At the end of the month the Scottish National Gallery of Modern Art shows an exclusive and major survey of collage, the first of its kind ever to take place anywhere in the world. Far from a modern invention, the exhibition celebrates a rich history of the medium dating back 400 years, with displays of 16th-century ‘flap prints’ right up to modern day computer-based images. It seems the act of altering, cutting up and composing preexisting images has lost none of its subversive power throughout this long history, evidenced here by the rebellious collages of Jamie Reid, who designed the original artwork for the Sex Pistols, or the absurdist collage films of Monty Python’s Terry Gilliam. Other works on display include everything from the surrealist art of Joan Miró, the cubist compositions of Pablo Picasso, the costume designs of Natalia Goncharova (mentioned above), the album covers of Peter Blake and even a three-metre-long collaged screen purportedly made (in part) by Charles Dickens. Due to the fragile nature of the work the exhibition won’t tour, so don’t miss your chance to see it in Edinburgh this summer.

  • Eileen Agar, Fish Circus

    Eileen Agar , Fish Circus , 1939 .

    Mixed media collage. Photography by Antonia Reeve. © The Estate of Eileen Agar. All Rights Reserved 2016 / Bridgeman Images.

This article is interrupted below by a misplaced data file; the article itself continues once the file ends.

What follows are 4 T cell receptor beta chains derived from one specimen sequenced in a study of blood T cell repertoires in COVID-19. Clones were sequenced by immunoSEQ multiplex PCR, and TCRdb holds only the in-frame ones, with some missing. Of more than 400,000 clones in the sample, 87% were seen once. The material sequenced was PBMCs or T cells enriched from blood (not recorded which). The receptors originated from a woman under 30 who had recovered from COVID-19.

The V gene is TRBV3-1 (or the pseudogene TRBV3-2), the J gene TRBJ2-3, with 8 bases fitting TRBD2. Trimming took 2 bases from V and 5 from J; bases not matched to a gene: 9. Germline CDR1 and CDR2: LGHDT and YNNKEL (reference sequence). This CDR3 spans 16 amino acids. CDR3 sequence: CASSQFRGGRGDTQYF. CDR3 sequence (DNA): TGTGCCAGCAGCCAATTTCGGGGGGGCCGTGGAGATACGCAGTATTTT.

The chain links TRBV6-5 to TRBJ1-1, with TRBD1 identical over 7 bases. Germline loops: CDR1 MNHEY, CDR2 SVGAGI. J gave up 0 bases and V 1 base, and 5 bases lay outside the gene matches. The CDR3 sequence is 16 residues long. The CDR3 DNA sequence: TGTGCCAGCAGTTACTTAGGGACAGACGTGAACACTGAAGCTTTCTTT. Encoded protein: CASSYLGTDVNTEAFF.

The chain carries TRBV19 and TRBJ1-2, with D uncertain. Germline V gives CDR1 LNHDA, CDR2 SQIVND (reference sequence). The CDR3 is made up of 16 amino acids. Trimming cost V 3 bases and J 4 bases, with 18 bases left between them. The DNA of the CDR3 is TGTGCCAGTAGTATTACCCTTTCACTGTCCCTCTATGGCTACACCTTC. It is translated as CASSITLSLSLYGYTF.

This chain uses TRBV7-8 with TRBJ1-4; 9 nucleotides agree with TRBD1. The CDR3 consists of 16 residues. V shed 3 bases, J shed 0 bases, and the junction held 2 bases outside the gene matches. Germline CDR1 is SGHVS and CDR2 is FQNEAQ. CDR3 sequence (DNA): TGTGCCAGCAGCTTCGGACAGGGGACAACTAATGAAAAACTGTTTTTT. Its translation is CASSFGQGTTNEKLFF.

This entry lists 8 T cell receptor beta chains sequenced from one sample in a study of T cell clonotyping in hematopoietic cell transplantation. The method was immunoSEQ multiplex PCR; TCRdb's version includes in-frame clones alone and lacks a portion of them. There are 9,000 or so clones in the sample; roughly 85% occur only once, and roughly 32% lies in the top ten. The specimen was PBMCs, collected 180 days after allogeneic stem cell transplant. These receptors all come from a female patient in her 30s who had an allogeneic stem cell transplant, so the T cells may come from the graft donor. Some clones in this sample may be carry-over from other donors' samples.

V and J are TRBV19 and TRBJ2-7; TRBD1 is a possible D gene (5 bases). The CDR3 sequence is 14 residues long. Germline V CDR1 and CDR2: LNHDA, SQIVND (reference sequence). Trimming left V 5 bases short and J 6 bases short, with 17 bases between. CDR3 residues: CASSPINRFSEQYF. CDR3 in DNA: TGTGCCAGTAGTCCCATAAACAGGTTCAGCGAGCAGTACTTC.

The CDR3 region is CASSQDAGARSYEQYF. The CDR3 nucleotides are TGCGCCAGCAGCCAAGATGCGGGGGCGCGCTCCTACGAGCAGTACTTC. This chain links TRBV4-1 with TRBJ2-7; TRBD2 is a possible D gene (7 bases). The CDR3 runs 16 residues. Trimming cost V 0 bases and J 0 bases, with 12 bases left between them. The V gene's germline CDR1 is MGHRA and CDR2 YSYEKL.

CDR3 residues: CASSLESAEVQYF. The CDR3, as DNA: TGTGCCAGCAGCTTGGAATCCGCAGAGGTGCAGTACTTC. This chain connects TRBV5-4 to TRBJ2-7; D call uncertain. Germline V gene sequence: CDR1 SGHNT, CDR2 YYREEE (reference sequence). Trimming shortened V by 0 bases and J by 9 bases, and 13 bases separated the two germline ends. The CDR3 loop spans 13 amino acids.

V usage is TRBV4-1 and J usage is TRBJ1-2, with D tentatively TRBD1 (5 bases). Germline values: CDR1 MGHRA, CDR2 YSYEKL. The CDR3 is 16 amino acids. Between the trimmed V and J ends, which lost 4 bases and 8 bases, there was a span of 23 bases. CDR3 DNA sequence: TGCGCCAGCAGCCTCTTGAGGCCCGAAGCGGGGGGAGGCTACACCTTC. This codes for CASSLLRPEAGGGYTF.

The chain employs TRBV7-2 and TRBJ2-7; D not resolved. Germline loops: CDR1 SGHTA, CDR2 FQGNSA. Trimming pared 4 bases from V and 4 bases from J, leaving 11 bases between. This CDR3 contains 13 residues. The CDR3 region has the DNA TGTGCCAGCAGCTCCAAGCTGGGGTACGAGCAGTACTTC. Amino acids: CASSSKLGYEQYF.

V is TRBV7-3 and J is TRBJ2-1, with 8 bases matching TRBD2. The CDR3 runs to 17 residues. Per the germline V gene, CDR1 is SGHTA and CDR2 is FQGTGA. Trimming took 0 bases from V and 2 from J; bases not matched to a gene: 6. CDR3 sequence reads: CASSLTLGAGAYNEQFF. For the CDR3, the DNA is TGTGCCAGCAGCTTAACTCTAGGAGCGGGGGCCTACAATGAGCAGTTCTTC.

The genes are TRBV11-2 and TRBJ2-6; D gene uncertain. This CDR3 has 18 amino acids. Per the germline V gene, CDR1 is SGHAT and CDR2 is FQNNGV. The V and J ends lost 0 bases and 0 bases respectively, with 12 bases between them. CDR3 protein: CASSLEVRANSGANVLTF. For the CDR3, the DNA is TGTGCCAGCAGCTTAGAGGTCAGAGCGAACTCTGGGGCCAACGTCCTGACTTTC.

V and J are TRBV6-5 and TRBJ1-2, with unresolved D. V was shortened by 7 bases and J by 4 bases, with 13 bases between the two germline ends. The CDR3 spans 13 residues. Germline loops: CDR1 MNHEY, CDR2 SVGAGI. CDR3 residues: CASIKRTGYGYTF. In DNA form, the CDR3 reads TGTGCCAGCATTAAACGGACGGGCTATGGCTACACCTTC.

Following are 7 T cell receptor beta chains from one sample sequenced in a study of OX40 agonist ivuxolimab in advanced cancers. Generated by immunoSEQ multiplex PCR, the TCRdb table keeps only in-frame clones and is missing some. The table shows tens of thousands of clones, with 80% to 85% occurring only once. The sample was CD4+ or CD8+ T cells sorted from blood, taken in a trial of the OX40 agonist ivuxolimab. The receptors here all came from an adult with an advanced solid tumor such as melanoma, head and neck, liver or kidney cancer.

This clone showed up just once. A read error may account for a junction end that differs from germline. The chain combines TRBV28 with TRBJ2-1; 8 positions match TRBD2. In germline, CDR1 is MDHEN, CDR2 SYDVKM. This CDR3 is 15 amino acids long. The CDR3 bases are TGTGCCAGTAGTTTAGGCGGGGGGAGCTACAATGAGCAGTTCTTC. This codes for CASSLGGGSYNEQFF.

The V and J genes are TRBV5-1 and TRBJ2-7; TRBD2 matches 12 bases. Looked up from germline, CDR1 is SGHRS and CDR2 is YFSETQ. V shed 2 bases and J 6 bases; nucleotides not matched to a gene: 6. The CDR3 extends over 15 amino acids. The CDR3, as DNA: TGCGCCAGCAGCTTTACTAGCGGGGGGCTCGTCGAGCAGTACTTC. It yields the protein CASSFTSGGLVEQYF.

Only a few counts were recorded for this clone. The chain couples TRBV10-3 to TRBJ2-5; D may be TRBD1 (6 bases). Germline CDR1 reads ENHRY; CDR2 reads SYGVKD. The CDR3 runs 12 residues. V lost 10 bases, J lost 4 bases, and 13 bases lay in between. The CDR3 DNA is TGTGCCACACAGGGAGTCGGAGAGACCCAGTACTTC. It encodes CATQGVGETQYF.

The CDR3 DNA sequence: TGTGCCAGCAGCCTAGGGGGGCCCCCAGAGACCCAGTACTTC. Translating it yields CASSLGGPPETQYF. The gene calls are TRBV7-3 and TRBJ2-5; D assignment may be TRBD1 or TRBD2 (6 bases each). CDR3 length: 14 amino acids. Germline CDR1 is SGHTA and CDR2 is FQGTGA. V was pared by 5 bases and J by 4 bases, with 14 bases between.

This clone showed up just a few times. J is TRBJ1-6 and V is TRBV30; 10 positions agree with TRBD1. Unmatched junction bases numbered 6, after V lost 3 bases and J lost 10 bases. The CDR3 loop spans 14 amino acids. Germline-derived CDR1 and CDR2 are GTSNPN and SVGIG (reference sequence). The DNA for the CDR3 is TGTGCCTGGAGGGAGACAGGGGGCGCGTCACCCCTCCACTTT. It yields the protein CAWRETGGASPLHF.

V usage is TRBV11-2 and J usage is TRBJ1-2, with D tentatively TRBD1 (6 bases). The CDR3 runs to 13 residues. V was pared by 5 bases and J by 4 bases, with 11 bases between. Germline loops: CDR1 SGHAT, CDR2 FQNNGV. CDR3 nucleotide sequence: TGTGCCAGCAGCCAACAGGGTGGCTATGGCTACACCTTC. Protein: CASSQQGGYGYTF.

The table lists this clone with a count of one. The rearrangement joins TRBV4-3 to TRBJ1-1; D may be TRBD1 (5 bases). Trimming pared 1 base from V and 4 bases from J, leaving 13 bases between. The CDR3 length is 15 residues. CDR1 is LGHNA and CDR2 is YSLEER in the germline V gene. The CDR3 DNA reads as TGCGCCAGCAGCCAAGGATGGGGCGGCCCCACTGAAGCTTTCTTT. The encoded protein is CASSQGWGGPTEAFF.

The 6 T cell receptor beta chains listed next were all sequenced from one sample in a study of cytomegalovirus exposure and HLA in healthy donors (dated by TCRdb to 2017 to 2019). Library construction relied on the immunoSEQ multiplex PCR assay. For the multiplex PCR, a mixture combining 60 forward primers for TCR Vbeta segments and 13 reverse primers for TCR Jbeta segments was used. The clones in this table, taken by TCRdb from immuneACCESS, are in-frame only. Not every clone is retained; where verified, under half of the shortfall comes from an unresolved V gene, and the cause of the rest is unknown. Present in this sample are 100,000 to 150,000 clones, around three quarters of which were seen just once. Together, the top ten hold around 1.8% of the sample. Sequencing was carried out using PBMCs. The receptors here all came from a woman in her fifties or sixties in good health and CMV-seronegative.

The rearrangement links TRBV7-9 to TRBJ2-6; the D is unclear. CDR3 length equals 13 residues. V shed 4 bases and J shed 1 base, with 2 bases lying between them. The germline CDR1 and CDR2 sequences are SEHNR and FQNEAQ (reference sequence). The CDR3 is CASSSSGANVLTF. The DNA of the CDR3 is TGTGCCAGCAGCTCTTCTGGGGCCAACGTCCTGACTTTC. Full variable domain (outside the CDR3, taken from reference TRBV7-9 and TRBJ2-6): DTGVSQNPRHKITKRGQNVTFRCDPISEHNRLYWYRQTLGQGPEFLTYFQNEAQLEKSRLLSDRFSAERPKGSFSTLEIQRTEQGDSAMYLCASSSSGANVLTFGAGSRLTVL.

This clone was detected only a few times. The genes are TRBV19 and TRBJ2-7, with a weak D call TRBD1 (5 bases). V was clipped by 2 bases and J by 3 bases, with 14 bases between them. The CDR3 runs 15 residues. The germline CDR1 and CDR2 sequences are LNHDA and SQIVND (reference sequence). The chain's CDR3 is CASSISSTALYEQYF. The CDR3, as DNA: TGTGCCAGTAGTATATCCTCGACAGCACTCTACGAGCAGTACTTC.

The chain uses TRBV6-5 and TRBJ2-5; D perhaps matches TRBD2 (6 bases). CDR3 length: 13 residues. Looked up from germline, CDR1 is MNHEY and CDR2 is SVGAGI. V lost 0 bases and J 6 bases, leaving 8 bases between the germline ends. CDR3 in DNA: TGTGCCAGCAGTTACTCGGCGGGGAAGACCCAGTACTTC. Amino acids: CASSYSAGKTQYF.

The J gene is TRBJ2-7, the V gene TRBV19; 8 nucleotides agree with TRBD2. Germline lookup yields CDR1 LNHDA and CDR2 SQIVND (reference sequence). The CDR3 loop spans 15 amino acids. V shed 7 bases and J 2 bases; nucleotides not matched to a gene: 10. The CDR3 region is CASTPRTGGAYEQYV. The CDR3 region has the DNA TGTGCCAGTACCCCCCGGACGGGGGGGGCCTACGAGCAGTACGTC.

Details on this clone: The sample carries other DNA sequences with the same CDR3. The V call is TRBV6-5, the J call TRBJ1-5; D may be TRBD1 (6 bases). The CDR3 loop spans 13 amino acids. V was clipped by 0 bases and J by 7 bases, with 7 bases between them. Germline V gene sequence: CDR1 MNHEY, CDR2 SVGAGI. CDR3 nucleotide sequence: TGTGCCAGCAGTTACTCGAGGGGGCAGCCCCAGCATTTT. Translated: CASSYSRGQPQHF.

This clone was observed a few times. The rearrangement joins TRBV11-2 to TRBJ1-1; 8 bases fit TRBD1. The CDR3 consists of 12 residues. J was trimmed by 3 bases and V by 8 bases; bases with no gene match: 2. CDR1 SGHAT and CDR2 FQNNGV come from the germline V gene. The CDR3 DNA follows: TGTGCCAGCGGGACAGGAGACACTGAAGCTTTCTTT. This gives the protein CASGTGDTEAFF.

• Yorkshire Sculpture International 2019

    Across Yorkshire, 22 June – 29 September 2019
    For sculpture enthusiasts all eyes will surely be on Yorkshire this summer, with the inaugural Yorkshire Sculpture International taking place in four galleries and other sites across Leeds and Wakefield, cementing the county’s place as the British home of sculpture. Works by 18 artists from over 13 countries will be on show, including Damien Hirst’s dissectional unicorns, Huma Bhabha’s towering verdigris totems, Tarek Atoui’s kinetic sound sculptures and many more, turning everything from streets to buildings into an exhibition space for art. One highlight of the festival has got to be a free exhibition of works by David Smith (below), the first American sculptor to work with welded metal. Rarely exhibited outside the US, Smith is considered the principal sculptor of the American Abstract Expressionists. Fusing the precision of geometry with the expressiveness of the handmade, his sculptures can be seen across Yorkshire Sculpture Park alongside some of his works on paper.

  • David Smith, Primo Piano III

    David Smith , Primo Piano III , 1962 .

    Courtesy Collection of Candida and Rebecca Smith..